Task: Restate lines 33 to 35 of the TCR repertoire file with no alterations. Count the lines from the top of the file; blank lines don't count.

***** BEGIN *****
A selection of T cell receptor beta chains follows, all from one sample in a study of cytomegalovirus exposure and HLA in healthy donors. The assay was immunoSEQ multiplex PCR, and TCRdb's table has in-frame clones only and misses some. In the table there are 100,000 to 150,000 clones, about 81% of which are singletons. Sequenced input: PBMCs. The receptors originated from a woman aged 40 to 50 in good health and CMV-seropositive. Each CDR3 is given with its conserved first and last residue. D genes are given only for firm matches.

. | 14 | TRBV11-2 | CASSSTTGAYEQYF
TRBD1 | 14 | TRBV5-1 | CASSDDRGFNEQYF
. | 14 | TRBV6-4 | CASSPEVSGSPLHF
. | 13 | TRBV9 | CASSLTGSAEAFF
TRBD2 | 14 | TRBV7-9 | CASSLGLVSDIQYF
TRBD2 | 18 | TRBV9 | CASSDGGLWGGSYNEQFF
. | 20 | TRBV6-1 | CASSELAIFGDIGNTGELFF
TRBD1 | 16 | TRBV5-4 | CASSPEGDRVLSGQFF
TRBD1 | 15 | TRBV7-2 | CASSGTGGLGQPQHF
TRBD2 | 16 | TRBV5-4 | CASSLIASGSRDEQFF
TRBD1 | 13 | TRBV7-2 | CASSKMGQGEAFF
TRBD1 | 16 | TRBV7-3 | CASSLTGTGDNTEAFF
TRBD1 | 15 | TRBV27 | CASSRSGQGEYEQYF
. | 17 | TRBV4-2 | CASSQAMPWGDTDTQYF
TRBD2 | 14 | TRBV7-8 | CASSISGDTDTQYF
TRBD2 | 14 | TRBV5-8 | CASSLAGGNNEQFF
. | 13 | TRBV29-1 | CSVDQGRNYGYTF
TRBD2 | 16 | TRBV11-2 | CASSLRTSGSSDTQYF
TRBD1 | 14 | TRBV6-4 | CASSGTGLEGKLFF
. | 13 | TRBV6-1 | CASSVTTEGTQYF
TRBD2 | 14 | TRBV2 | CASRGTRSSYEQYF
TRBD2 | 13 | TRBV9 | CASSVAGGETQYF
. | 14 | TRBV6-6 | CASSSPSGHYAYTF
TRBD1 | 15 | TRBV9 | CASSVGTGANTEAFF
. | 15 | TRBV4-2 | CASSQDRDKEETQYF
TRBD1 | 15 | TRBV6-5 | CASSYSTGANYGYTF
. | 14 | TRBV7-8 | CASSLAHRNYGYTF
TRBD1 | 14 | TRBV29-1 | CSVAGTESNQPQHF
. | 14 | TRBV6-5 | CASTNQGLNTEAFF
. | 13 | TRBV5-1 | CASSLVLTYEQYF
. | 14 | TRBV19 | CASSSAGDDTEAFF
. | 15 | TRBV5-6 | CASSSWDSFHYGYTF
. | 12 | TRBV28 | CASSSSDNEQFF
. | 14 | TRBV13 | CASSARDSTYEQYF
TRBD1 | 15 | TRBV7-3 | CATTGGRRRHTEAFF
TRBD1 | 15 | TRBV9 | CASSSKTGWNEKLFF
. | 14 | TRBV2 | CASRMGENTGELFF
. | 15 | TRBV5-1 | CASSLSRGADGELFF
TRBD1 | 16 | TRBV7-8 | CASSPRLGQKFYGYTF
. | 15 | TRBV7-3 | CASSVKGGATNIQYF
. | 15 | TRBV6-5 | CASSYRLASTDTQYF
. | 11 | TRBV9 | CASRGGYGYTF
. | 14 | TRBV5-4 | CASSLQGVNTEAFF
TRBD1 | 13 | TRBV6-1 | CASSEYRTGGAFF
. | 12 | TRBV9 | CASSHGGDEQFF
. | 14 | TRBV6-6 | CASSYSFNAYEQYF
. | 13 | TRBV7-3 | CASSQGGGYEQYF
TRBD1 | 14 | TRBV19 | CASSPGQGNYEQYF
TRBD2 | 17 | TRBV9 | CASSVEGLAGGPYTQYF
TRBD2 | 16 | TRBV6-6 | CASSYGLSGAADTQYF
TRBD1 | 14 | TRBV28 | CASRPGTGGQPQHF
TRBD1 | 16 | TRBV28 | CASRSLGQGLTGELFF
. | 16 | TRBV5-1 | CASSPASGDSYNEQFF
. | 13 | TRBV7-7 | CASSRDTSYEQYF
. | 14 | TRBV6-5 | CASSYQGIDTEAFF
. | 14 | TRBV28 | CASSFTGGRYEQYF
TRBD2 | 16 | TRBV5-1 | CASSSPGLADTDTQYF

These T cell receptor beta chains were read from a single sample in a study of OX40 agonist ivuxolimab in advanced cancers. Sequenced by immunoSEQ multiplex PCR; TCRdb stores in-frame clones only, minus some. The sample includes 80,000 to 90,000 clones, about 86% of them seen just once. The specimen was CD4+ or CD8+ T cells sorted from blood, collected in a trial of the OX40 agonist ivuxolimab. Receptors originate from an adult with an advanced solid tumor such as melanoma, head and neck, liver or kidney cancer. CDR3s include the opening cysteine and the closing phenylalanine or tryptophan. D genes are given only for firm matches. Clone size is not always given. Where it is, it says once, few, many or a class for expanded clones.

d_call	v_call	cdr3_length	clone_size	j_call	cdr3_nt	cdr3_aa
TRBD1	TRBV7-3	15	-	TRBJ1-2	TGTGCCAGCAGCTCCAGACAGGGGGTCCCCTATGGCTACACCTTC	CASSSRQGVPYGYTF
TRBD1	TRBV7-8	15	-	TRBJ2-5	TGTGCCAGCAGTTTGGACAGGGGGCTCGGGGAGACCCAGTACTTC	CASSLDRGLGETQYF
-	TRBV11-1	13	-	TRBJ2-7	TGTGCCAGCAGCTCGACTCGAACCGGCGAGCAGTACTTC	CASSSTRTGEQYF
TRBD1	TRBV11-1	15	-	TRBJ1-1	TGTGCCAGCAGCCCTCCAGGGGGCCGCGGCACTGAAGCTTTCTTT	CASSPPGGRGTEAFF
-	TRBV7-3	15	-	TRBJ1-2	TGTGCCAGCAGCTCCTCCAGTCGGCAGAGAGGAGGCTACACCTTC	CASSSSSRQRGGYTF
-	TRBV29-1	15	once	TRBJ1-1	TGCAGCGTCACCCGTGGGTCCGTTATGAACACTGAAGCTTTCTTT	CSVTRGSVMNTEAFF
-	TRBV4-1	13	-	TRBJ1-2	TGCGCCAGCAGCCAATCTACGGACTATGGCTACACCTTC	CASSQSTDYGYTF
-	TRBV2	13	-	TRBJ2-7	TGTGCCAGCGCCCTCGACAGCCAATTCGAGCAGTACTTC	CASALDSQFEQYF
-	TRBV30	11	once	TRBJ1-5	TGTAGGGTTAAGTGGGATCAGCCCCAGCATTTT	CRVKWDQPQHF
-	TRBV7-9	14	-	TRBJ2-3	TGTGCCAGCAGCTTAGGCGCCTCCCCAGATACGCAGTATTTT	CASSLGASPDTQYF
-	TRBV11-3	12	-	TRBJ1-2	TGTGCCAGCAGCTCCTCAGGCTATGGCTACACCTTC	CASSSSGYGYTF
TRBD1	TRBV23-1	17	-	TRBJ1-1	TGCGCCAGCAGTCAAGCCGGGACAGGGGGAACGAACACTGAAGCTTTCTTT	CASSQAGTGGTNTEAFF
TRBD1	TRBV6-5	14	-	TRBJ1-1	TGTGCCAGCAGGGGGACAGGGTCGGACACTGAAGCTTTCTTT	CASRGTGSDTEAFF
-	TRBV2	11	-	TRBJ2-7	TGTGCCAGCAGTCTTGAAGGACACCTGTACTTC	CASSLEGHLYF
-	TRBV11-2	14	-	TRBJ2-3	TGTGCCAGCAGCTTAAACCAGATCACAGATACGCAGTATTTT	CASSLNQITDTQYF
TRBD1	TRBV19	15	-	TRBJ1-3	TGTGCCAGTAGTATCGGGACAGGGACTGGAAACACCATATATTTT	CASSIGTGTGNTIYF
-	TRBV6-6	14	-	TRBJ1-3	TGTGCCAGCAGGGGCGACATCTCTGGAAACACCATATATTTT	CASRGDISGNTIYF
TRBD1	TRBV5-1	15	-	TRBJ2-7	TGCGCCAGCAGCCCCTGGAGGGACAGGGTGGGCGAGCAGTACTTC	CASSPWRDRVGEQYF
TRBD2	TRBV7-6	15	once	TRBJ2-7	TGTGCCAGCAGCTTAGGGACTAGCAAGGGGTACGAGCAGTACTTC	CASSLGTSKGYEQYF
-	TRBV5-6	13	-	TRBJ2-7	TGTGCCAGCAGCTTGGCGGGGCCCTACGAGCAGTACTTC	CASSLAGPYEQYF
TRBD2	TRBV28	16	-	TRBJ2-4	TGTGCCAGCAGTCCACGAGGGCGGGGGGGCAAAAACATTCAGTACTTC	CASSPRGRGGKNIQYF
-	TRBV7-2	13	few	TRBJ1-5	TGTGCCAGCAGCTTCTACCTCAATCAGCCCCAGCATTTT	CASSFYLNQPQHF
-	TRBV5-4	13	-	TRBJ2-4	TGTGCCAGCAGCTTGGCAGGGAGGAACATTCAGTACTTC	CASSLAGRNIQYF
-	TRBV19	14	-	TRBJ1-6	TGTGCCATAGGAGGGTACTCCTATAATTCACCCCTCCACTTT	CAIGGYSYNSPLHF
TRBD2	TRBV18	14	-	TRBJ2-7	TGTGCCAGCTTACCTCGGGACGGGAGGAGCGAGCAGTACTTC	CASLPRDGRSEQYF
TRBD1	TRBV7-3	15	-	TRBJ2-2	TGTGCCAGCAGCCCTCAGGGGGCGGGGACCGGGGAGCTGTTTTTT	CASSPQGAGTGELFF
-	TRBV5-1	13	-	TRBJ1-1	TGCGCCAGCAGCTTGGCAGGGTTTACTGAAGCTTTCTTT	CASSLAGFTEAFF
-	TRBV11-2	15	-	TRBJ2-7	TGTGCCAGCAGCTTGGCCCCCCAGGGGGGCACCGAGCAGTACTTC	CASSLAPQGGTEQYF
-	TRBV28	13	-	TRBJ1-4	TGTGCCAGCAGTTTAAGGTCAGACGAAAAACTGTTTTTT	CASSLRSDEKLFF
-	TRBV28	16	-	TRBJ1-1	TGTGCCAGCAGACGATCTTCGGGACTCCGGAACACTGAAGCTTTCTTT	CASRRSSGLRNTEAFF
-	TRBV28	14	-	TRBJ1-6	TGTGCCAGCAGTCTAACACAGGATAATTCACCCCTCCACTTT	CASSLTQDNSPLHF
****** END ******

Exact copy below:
. | 15 | TRBV5-6 | CASSSWDSFHYGYTF
. | 12 | TRBV28 | CASSSSDNEQFF
. | 14 | TRBV13 | CASSARDSTYEQYF